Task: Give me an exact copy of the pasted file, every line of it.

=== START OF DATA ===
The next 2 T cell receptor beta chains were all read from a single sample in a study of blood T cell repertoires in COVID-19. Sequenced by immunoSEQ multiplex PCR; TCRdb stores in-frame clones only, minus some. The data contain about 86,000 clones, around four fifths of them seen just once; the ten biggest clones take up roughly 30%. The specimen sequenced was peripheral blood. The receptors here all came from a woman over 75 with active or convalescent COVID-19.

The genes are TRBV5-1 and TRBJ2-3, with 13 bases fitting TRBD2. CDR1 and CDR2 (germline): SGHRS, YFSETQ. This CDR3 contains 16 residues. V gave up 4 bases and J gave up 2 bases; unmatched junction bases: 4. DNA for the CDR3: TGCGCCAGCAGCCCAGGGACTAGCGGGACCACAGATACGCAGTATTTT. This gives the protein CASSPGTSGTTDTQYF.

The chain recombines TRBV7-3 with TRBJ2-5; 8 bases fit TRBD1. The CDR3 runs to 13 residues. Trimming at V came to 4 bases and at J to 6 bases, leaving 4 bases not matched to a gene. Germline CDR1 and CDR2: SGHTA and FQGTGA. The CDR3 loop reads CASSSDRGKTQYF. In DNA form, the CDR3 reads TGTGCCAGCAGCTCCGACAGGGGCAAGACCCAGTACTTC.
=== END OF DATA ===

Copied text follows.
The next 2 T cell receptor beta chains were all read from a single sample in a study of blood T cell repertoires in COVID-19. Sequenced by immunoSEQ multiplex PCR; TCRdb stores in-frame clones only, minus some. The data contain about 86,000 clones, around four fifths of them seen just once; the ten biggest clones take up roughly 30%. The specimen sequenced was peripheral blood. The receptors here all came from a woman over 75 with active or convalescent COVID-19.

The genes are TRBV5-1 and TRBJ2-3, with 13 bases fitting TRBD2. CDR1 and CDR2 (germline): SGHRS, YFSETQ. This CDR3 contains 16 residues. V gave up 4 bases and J gave up 2 bases; unmatched junction bases: 4. DNA for the CDR3: TGCGCCAGCAGCCCAGGGACTAGCGGGACCACAGATACGCAGTATTTT. This gives the protein CASSPGTSGTTDTQYF.

The chain recombines TRBV7-3 with TRBJ2-5; 8 bases fit TRBD1. The CDR3 runs to 13 residues. Trimming at V came to 4 bases and at J to 6 bases, leaving 4 bases not matched to a gene. Germline CDR1 and CDR2: SGHTA and FQGTGA. The CDR3 loop reads CASSSDRGKTQYF. In DNA form, the CDR3 reads TGTGCCAGCAGCTCCGACAGGGGCAAGACCCAGTACTTC.